Blogs have become a recognized resource for information. In fact, some bloggers have achieved the same level of notoriety that writers of previous eras achieved. However, just as with journalistic bias, it pays to ensure you understand the bias of the writer of your favorite blog, especially when it comes to guidance for your business.

Remember, for the most part, you are getting the advice is free, which means either the writer is getting payment in some other way or they are being paid to offer their opinion. What looks like free advice isn’t always free, at least not in the way you might think it is.

For example, I am paid to write the posts I produce for Small Business Bonfire, not by a company but by the publisher. That arrangement keeps us all honest. I don’t need to shill for a company or brand here to earn my keep. I can offer unbiased opinions for the readers of Small Business Bonfire, hopefully ones of value.

However, with a little digging you can find that those who appear to be championing a particular platform, brand, strategy or tool have skin in the game. The FCC requires that monetary compensation is disclosed. However, as bloggers and brands know this, they find ways around it.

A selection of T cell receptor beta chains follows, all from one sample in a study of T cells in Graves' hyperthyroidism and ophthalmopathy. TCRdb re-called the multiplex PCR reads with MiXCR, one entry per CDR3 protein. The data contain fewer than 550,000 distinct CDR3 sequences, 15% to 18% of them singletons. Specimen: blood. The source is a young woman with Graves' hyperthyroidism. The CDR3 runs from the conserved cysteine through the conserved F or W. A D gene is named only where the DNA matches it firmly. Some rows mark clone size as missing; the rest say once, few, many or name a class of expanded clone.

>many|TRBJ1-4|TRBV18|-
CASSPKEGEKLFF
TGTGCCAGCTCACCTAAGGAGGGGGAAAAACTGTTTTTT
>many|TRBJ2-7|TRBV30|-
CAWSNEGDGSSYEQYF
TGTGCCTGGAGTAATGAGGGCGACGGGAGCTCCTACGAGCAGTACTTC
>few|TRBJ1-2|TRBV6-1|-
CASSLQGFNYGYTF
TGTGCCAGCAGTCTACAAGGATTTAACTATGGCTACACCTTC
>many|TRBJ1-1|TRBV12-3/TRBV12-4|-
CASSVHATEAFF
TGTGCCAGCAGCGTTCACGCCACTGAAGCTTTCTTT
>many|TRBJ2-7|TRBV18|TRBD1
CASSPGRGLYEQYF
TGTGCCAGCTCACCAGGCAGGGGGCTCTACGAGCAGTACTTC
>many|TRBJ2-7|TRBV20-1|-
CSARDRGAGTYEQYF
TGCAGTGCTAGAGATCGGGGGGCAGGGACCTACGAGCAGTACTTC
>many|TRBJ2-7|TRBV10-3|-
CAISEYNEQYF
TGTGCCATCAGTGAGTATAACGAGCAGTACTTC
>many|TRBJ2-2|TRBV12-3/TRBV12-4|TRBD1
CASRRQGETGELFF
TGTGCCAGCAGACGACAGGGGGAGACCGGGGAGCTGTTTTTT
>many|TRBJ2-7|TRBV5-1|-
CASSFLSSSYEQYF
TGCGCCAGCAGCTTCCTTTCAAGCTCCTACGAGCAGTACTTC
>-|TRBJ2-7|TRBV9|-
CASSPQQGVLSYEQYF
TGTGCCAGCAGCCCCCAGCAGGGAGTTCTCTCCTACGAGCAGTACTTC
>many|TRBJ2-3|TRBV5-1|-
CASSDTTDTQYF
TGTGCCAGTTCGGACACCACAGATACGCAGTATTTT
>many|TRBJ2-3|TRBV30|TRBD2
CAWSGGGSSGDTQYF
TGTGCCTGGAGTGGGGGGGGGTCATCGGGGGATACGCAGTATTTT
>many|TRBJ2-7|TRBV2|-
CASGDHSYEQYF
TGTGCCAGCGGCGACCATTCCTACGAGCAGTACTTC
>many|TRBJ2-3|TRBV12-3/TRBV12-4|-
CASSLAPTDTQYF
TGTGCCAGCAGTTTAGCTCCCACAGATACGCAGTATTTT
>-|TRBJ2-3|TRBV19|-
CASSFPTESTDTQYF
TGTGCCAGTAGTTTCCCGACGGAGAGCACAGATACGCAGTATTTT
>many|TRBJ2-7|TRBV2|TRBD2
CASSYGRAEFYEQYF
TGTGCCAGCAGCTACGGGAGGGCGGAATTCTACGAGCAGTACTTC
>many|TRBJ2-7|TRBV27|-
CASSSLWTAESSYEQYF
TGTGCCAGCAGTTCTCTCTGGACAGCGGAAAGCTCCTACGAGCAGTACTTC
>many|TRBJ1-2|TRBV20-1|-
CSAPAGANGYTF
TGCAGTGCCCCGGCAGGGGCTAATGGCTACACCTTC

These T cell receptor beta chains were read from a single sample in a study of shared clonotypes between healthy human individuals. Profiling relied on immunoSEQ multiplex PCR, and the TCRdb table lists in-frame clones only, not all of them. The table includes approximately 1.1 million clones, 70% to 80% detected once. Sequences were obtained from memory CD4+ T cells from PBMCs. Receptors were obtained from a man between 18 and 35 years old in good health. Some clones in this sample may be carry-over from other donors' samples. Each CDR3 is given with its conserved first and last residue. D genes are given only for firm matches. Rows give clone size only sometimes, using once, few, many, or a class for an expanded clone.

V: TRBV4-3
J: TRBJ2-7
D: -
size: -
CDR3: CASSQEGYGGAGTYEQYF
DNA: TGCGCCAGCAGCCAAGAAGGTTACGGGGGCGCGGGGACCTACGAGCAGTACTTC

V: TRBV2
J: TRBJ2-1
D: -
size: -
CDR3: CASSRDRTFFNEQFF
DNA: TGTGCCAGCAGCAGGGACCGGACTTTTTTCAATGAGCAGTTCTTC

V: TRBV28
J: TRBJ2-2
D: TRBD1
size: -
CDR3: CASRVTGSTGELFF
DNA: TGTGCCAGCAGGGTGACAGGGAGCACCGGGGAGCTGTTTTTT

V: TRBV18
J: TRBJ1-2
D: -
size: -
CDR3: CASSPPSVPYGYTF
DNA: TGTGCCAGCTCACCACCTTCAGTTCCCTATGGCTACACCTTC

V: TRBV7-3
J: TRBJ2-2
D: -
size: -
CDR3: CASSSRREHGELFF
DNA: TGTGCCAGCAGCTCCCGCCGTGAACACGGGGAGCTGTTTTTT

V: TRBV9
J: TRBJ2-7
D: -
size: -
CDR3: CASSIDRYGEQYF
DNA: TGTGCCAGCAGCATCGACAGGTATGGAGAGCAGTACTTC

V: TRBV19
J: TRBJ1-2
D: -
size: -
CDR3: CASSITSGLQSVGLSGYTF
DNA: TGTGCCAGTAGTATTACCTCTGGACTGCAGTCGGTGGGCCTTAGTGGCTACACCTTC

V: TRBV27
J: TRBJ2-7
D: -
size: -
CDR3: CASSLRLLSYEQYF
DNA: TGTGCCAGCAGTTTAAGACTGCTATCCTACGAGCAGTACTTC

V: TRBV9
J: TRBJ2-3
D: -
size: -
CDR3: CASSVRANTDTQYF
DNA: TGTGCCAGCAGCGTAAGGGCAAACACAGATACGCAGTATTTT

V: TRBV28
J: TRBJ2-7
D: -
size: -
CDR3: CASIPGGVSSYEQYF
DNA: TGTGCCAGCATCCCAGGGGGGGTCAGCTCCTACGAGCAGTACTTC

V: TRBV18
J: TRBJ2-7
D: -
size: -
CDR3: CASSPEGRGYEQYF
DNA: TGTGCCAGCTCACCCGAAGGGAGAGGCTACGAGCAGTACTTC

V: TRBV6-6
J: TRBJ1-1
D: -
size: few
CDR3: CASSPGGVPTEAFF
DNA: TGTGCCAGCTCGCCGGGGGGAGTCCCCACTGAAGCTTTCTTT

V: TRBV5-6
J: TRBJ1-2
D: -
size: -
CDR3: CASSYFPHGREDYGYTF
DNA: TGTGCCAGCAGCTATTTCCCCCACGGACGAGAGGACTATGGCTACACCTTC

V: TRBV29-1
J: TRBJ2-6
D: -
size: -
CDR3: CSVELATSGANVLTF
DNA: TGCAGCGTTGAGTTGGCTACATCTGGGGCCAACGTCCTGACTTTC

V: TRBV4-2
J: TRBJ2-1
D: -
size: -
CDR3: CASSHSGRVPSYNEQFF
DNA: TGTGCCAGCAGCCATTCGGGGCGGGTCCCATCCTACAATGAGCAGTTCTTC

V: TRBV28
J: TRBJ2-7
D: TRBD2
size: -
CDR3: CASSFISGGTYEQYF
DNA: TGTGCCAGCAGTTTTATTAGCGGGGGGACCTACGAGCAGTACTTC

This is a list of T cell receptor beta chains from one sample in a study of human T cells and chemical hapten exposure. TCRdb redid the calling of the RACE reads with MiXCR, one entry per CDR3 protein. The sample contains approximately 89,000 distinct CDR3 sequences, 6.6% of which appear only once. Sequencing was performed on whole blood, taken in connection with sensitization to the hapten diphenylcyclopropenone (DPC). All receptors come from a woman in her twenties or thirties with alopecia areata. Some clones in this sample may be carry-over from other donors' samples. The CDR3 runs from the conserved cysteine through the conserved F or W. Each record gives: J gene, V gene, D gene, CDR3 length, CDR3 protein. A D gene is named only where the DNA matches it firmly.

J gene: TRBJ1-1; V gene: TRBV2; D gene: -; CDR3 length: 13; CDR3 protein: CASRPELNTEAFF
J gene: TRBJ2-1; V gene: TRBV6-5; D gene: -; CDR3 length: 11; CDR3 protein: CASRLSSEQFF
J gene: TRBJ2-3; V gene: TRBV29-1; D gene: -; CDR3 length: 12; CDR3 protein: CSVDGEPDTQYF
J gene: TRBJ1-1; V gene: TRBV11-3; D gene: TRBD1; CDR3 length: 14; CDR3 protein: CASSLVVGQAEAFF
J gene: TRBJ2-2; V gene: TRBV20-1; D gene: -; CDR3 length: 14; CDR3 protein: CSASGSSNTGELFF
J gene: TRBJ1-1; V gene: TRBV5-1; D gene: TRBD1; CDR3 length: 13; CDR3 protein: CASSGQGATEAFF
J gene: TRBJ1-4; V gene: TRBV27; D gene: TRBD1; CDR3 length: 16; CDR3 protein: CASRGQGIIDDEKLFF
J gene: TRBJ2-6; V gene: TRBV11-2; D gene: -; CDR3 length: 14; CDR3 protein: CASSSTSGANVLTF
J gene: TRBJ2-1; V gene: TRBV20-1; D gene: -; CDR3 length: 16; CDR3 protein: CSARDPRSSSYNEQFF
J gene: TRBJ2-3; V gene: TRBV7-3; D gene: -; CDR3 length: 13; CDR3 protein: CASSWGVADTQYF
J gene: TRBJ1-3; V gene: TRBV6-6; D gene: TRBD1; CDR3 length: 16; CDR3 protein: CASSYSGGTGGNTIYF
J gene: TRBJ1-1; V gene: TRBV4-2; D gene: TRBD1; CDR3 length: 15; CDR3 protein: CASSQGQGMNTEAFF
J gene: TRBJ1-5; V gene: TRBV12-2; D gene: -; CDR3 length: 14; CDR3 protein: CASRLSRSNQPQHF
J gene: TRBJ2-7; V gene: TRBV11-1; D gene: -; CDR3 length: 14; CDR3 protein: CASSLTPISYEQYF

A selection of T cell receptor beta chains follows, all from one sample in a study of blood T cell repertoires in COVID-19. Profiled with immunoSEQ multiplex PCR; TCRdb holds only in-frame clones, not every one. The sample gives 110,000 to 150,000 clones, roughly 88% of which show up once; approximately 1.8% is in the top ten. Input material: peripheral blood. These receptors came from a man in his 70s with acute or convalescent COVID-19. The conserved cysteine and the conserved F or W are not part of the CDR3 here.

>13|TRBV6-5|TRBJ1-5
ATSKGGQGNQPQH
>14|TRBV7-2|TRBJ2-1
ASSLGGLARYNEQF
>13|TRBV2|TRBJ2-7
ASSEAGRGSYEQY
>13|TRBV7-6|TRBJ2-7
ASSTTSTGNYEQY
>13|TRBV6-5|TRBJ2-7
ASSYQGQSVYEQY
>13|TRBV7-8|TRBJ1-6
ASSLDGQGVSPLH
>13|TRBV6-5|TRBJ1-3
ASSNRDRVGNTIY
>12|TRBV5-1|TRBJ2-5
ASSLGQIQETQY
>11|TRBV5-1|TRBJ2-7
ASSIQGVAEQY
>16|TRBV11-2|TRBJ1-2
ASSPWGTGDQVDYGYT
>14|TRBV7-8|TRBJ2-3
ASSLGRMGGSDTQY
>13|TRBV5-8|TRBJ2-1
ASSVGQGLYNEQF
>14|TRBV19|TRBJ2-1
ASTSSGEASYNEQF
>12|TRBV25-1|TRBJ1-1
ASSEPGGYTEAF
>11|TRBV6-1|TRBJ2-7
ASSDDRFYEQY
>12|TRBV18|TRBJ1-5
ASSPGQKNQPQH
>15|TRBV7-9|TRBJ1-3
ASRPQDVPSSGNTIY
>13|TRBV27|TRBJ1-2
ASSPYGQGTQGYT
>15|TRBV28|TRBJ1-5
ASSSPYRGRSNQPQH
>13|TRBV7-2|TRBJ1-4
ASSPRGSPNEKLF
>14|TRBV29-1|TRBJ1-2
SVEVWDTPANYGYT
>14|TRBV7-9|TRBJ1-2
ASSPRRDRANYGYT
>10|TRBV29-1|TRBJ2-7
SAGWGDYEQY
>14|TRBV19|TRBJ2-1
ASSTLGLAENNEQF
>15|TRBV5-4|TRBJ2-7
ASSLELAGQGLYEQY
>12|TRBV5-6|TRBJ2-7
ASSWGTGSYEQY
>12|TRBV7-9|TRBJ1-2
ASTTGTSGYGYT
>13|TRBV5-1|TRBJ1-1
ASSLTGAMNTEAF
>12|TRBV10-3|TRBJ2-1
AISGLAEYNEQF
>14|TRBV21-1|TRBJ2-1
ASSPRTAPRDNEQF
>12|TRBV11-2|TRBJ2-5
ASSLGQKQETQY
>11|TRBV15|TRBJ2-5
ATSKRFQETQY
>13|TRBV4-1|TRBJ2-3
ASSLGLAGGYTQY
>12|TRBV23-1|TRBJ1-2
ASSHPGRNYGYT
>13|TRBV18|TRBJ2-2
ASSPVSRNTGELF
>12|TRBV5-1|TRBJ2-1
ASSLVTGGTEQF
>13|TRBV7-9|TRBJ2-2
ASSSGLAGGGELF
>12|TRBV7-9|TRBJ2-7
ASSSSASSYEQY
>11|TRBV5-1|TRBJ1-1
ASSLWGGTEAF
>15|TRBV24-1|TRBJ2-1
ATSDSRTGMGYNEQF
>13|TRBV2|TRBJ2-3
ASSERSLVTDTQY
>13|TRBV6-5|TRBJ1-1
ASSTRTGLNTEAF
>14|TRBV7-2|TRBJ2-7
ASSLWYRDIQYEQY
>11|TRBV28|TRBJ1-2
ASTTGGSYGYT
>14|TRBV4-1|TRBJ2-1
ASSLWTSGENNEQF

Here’s an example. Having a blogger speak at an event and state that your platform is the one people should use is of great benefit to a software company, so picking up the airfare and hotel for the blogger seems like a good investment. Inviting that same blogger to an event where they get to preview features seems like a no-brainer for the company.

However, all this goes on behind closed doors. For the most part the audience is ignorant of the fact, they simply see someone making a case for a tool, platform, brand etc. and take the advice at face value.

My advice is simple, do a little digging, find out who is paying to keep the lights on before you swallow the advice whole-heartedly and start to change your marketing or other business decisions based on it. Better yet, use multiple sources and find differing opinions. Then find the use-case that actually fits your business model. Don’t simply follow the sheep just because a guru tells you to.

Image credit: ugaldew